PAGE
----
Quite honestly; comparing furniture, installing lighting, trying to match napkins to placemats, and deciding from among thousands of paint colors can become a tedious chore after a while. There’s only been one step of the process which we’ve thoroughly enjoyed every step of the way… building the bar.

Every house should have a bar. Even if that house is a tent.

Well, not exactly. We already had a very serviceable home bar set up in the kitchen. But moving it into the dining room means it’s still a good opportunity to step things up an extra notch, and a good excuse to buy (and sample) a few new bottles.

As luck would have it, we also just picked up a copy of Jason Wilson’s Boozehound; On the Trail of the Rare, the Obscure, and the Overrated in Spirits and after the first 60 pages or so, we’re finding it pretty good. It’s conversational in tone, and Wilson is someone we’d definitely have a drink with. Still, he manages to fall into the same traps that virtually all drink and cocktail writers fall into.

People who adopt drinking as a hobby are almost exclusively of two types: Nerds and Frat Boys. Frat Boys (of any age) are pretty much self explanatory. Cocktail Nerds are a little more nuanced.

There are several things that nerds of all stripes will have in common, and one of them is that if you ask a nerd a simple question, you will get a very complicated answer. Ask a Star Wars nerd on which planet the rebels hideout was, and you’re likely to get an answer which includes the prequels, a full explanation of the rebels guerrilla structure, and the particulars of the Lucasfilm soundstage in the 1970’s.

So it is with Cocktail Nerds. Even something as simple as “What goes into a Manhattan?” will earn you a lecture on the merits of rye whiskey vs. bourbon, the type and ratios of vermouth, a lesson on the prohibition era, and a full discourse on bitters. Plus a snarky remark about cherries. On top.

This is the exact pitfall that catches Wilson in his book. Open up any mixing guide or bartender’s bible and you’ve got to sort through scores of pages of ridiculous recipes featuring arcane ingredients, endangered brands and preposterous combinations. Even modern guides and books talk about things like egg whites, grenadine, and Lillet with a straight face. It’s 2010. When’s the last time you saw anyone drinking a cocktail with grenadine?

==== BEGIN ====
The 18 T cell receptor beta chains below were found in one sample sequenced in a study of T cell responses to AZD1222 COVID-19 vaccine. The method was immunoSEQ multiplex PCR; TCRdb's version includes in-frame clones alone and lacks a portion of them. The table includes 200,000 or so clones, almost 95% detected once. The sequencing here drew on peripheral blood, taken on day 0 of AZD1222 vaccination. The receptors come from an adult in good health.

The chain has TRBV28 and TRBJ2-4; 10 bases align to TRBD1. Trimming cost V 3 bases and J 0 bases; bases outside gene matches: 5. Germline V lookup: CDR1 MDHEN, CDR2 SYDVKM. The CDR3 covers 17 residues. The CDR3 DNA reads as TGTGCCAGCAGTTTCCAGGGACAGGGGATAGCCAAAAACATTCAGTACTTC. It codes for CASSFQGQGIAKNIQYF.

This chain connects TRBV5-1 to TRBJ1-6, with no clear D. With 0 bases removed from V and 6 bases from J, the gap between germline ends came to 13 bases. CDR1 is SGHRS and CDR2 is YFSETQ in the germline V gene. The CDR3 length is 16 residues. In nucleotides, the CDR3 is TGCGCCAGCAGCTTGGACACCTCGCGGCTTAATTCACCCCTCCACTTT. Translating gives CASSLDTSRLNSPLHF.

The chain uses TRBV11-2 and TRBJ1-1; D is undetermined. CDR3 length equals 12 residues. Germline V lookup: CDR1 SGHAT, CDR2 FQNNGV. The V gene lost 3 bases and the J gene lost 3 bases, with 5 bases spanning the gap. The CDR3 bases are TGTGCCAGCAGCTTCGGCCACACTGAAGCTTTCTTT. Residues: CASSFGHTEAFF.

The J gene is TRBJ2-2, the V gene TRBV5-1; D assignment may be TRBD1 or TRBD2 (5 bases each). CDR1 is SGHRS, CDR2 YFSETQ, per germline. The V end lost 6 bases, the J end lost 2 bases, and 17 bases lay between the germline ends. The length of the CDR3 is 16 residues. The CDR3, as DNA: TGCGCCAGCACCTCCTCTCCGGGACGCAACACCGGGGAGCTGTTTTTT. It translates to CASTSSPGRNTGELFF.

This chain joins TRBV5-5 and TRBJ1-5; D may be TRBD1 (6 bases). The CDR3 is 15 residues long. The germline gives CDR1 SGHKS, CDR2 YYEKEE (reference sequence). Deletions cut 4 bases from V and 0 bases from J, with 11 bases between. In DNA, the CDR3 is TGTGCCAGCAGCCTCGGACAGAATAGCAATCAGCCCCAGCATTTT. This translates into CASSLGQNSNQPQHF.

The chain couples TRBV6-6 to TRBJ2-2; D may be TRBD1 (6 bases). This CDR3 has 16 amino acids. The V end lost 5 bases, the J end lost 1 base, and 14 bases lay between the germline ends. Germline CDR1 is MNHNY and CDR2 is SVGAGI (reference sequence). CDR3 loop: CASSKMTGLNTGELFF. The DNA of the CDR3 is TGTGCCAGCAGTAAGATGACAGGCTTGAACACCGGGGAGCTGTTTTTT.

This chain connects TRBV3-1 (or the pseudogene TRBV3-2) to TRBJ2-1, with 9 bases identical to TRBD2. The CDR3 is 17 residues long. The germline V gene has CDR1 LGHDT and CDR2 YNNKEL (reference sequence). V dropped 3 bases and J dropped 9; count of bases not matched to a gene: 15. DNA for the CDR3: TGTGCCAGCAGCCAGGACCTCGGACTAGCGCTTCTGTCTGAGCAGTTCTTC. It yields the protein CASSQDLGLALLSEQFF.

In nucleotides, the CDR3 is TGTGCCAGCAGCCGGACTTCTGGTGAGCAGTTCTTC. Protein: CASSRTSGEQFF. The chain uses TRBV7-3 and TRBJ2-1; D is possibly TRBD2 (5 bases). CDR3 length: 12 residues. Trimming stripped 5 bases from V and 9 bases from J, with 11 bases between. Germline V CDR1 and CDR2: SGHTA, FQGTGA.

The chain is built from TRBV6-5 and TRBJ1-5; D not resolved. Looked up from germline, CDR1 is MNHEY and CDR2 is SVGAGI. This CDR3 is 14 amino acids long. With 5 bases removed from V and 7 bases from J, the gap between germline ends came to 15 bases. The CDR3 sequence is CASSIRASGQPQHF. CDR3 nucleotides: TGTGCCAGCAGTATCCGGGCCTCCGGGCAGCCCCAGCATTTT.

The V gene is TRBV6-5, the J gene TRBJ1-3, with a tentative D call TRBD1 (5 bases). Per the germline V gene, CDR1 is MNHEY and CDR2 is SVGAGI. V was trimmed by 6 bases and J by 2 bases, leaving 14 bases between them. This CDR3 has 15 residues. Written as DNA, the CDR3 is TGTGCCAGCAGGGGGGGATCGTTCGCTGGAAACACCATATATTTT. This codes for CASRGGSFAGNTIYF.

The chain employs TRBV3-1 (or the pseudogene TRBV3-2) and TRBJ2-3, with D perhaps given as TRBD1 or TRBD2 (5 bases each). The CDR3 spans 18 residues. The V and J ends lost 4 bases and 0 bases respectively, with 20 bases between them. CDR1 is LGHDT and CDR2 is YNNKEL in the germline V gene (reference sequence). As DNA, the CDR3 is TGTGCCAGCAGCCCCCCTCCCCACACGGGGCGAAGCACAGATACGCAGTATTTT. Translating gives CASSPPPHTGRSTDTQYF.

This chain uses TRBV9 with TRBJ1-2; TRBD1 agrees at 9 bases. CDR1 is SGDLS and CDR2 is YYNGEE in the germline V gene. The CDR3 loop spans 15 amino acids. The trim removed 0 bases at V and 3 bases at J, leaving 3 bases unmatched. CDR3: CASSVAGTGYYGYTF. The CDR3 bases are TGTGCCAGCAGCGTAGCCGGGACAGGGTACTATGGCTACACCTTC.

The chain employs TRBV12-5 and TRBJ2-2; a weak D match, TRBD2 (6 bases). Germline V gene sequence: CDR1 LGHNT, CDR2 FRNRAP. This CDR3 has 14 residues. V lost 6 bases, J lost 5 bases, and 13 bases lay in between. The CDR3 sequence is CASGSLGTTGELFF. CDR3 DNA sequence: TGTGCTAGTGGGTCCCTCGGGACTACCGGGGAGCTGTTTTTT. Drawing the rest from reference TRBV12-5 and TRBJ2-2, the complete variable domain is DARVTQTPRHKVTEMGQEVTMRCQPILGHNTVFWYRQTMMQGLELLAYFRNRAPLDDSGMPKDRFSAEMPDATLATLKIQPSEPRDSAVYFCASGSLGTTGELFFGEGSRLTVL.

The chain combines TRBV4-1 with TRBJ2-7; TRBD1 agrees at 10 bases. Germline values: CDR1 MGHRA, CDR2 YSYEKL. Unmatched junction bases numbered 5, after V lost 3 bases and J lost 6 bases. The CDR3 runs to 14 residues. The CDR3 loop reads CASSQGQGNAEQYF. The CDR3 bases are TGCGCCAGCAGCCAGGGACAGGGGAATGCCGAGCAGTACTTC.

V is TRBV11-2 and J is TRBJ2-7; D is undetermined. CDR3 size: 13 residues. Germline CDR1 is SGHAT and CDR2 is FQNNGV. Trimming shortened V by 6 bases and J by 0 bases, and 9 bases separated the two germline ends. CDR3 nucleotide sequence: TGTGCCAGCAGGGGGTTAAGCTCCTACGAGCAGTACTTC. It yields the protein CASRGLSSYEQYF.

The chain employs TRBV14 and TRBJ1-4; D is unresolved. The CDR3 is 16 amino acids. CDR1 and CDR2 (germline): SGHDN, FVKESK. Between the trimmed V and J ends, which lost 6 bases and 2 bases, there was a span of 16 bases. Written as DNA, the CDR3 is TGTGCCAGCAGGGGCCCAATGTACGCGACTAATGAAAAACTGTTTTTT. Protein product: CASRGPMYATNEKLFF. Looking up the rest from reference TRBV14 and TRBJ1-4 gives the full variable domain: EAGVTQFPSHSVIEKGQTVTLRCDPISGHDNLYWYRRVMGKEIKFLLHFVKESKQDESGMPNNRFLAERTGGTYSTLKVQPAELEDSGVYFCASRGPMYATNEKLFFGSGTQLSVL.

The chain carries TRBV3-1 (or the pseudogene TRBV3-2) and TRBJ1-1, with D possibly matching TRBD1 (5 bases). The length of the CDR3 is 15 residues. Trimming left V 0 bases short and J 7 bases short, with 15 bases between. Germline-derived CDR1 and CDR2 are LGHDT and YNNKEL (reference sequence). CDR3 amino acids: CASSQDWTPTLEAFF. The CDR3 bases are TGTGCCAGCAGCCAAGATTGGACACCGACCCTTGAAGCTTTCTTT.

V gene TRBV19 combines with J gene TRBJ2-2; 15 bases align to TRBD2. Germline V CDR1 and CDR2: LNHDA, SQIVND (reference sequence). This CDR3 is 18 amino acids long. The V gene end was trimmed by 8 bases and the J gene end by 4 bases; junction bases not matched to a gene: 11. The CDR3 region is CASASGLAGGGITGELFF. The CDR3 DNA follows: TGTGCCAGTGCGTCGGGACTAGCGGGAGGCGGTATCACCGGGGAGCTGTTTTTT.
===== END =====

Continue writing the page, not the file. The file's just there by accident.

By the same token, these books, as well as virtually every website out there will give you just plain bad advice on how to stock your bar. Most of them will just assume that you’re going to have some kind of huge party (and that you have them all the time) and that you’re going to be wowing your guests with your extensive knowledge and skill on the history and practice of bartending. Give us a break! Even fairly social people are usually drinking alone when they’re at home. When company does come over, they usually come just a few people at a time. It’s rare to meet an adult who hosts more than 2 medium-to-large scale parties at home each year. One or none is the norm.

This is why the Chop knows people with cabinets full of wedding booze that gather dust years after the wedding; because they followed bad advice on bar stocking when they threw the biggest party of their lives.What should be a source of pleasure and a point of pride becomes little more than a dusty, clangy, expensive eyesore.

So tomorrow the Chop is going to explain exactly how to build an impressive home bar to suit your own tastes, without all the nerdistry. And when we say impressive, we mean it. By the time you’re done you’ll have 30 bottles. There will be no sour apple pucker, no ancient bottle of sherry to impress Grandma, and most importantly: no Red Bull.

The best part? Building a full bar is cheaper and easier than you think. Stay tuned.

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P.S.- If you want to read writers who manage to talk about drinking in an interesting, engaging, and entertaining way, check out our drinking blogs blogroll, especially Modern Drunkard, NY Barfly, and Boozeblogger.